Getting Started


Before getting started with pyvar package and learning more about its core and examples, it is important to mention that one of the main focus of this package is to allow the users to explore multiple ML applications use cases by using displays, cameras devices, and user interfaces capabilities. We also must briefly talk about a couple of things such as the AI hardware accelerator, model training, and model quantization even though those are long subjects.

The comprehension of the above topics might help you to understand how does ML work on embedded systems, and it will probably allow you to get the best possible inference performance on your ML applications.


Neural Processing Unit (NPU) Overview

The above SoMs have a dedicated unit to deal with ML inference process called Neural Processing Unit provided by Verisilicon. This compute engine delivers up to 2.3 Tera Operations Per Second (TOPS) and handles 8-bit fixed-point operations models, allowing the user to achieve the highest performance during the inference process.

The pyvar package is not tied to the NPU only, you can use any other SoM from the i.MX8 family with the ML API, what changes is that the inference process runs on the GPU/CPU instead of the NPU, and this may probably result on a higher inference time due more complex calculations.

The NPU itself handles 8-bit fixed-point operations, which results in the ability to have a ML model with a much simpler and smaller arithmetic units avoiding larger floating points calculations. To utilize the computation capabilities by achieving the best possible inference performance of this unit, the model must be converted from a 32-bit floating-point network into an 8-bit fixed point network.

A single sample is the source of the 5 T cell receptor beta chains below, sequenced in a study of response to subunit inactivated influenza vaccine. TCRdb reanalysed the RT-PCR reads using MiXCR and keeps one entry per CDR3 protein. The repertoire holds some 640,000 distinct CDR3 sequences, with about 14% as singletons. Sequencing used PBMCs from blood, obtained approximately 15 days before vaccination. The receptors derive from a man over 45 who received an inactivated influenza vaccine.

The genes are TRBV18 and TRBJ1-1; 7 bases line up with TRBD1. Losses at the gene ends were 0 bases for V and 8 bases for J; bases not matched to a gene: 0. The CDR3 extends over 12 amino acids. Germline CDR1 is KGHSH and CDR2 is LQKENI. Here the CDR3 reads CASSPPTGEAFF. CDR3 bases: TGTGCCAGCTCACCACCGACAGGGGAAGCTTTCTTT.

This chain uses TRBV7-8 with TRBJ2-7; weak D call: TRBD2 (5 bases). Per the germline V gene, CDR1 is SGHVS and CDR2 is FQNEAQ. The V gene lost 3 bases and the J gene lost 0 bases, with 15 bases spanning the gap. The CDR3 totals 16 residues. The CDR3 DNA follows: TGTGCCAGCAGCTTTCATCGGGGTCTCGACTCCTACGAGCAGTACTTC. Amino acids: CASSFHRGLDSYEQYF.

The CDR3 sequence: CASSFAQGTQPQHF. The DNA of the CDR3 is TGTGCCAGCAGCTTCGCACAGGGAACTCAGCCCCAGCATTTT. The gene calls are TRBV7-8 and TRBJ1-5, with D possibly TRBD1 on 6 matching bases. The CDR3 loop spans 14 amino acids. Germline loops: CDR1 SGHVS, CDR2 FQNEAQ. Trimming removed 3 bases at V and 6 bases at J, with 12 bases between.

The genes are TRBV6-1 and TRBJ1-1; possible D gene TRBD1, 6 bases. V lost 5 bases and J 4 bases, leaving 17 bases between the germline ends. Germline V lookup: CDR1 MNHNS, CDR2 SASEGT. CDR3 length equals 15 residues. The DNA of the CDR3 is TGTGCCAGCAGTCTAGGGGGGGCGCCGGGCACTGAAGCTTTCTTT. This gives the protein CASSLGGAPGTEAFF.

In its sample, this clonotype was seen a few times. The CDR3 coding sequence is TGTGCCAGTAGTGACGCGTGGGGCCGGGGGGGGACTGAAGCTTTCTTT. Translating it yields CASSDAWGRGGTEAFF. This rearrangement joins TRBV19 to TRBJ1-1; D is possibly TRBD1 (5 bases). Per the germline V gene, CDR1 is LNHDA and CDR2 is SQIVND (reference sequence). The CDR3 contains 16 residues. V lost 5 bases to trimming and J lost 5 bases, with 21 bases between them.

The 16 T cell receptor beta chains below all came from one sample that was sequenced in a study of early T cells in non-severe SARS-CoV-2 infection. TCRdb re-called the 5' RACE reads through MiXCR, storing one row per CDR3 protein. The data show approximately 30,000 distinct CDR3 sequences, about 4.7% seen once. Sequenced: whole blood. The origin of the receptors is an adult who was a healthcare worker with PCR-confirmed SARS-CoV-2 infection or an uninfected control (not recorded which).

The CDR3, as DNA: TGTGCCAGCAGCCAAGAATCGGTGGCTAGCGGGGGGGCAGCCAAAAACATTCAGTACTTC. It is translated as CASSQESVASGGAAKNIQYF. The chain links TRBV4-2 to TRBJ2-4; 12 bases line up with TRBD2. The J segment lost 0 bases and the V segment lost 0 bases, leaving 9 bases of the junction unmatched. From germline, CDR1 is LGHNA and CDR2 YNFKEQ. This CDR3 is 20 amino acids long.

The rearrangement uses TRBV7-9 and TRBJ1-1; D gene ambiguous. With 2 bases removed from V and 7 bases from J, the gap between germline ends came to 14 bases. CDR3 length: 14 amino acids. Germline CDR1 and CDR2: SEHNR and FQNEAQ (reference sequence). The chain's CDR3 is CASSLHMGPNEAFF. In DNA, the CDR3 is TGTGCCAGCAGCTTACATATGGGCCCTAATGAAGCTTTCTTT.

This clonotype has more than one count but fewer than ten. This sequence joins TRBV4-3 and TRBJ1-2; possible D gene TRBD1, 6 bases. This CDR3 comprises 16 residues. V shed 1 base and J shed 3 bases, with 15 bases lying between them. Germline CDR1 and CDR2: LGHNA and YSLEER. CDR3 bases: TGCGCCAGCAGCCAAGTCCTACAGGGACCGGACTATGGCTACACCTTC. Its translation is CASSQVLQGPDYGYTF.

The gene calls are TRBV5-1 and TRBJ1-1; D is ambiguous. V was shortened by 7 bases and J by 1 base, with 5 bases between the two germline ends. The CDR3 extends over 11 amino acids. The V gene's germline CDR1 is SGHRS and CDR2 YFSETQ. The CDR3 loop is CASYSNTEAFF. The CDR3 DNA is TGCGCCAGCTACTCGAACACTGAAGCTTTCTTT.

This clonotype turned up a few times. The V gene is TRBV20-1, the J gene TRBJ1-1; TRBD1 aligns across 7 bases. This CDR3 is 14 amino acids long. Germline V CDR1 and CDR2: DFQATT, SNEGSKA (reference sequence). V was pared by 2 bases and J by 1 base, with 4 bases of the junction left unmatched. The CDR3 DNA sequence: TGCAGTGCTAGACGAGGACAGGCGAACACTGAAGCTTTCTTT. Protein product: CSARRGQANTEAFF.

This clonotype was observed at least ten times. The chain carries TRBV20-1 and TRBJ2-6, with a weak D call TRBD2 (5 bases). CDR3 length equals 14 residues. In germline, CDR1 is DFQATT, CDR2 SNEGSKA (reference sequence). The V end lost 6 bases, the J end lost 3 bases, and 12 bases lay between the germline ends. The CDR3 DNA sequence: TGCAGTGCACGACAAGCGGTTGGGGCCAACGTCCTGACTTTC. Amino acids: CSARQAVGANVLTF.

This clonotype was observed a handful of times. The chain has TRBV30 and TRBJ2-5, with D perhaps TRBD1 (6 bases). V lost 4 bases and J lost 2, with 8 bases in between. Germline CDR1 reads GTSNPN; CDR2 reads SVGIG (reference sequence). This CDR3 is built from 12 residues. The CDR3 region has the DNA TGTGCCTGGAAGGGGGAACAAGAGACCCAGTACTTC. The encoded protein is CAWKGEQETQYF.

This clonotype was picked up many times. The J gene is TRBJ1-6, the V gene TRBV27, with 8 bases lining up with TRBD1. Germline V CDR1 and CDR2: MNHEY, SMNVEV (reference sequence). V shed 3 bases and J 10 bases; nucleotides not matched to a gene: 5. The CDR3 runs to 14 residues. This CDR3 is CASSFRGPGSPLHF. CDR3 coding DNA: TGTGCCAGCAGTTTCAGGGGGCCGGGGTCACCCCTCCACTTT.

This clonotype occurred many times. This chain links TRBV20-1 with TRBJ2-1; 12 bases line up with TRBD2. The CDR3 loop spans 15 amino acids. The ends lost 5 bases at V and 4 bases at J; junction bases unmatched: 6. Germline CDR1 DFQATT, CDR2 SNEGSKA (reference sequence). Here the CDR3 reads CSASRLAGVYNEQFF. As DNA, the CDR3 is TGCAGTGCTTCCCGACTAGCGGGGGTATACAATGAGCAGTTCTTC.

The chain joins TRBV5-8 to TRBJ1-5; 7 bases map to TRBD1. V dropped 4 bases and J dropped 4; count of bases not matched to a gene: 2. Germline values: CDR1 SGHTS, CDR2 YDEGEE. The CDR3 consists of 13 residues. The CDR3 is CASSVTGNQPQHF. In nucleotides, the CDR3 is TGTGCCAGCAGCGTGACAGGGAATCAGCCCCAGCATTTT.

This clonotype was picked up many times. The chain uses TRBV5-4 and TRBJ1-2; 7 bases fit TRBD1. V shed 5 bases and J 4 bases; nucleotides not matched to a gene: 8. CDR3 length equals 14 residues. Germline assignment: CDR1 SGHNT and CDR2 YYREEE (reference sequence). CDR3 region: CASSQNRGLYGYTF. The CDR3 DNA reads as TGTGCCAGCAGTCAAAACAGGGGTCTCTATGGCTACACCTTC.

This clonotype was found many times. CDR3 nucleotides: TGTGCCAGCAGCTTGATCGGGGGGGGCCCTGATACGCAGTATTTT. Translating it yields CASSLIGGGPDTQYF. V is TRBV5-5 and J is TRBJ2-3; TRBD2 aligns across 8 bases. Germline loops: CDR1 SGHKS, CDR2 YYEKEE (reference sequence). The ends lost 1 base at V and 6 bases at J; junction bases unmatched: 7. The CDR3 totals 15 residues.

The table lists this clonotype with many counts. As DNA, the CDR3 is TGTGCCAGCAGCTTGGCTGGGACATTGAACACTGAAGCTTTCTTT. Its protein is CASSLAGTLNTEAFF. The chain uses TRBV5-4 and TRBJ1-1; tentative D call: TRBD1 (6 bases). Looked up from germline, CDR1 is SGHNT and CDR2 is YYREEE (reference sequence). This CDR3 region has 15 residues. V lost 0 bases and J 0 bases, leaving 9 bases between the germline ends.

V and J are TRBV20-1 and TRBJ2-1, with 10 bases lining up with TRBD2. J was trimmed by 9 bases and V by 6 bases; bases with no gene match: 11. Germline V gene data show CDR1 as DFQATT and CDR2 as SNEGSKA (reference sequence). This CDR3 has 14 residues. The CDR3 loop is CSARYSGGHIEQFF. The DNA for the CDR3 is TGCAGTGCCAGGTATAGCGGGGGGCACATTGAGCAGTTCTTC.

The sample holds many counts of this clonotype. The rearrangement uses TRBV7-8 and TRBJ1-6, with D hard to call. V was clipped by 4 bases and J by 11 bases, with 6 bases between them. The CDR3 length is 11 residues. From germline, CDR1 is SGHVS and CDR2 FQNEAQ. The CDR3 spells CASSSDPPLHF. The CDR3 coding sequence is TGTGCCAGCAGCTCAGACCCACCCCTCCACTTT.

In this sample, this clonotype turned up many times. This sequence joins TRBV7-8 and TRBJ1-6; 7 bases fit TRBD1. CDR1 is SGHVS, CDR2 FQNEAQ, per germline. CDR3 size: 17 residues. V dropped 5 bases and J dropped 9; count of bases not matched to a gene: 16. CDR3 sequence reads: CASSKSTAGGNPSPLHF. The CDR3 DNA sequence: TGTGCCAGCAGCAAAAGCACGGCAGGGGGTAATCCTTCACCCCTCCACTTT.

This conversion is known as quantization, and there are two possible ways to quantize a model to properly work on the NPU. The first one is to train your own model by applying the quantization-aware training (QAT) method during training, and the simpler one is to use a post-training method that only converts a trained model to the format NPU requires. Check out our var-demos repository for more source code samples, and simple post-training example.

  • For more information about the NPU, please check this page.

Supported Cameras

The pyvar package supports on its Multimedia API the following cameras:

See this quick example to open a camera using the multimedia API:

1  # Import the multimedia API from pyvar
2  from pyvar.multimedia.helper import Multimedia
4  # Create the object specifying the source (video or camera), and the resolution.
5  foo = Multimedia(source="/dev/video1", resolution="hd")
7  # Set the v4l2 configuration.
8  foo.set_v4l2_config()
10 # Create a loop to read the frames
11 while foo.loop:
12        # Read the frame
13        frame = foo.get_frame()
14        # do something with the frame, for instance: ML inference.
15        ...
16        # Show the frame
17"Camera Example", frame)
19 # Destroy the camera object
20 foo.destroy()


Setting Up the BSP

  1. Build the latest Yocto Release with Wayland + X11 features using fsl-image-qt5 image;

    NOTE: To use the fsl-image-gui image, make sure to add the following lines at your local.conf file:

    OPENCV_PKGS_imxgpu = " \
       opencv-apps \
       opencv-samples \
       python3-opencv \
    IMAGE_INSTALL_append_mx8mp = " \
        packagegroup-imx-ml \
        ${OPENCV_PKGS} \
  1. Flash the built image into the SD Card, boot the board, then go to next section.

Python API Package Installation

  1. To install the pyvar API Python package use the pip3 tool to retrieve via Pypi:

    root@imx8mp-var-dart:~# pip3 install pyvar
  2. To make sure that pyvar is installed, run the following command to check:

    root@imx8mp-var-dart:~# python3
    Python 3.9.5 (default, May  3 2021, 15:11:33)
    [GCC 10.2.0] on linux
    Type "help", "copyright", "credits" or "license" for more information.
    >>> import pyvar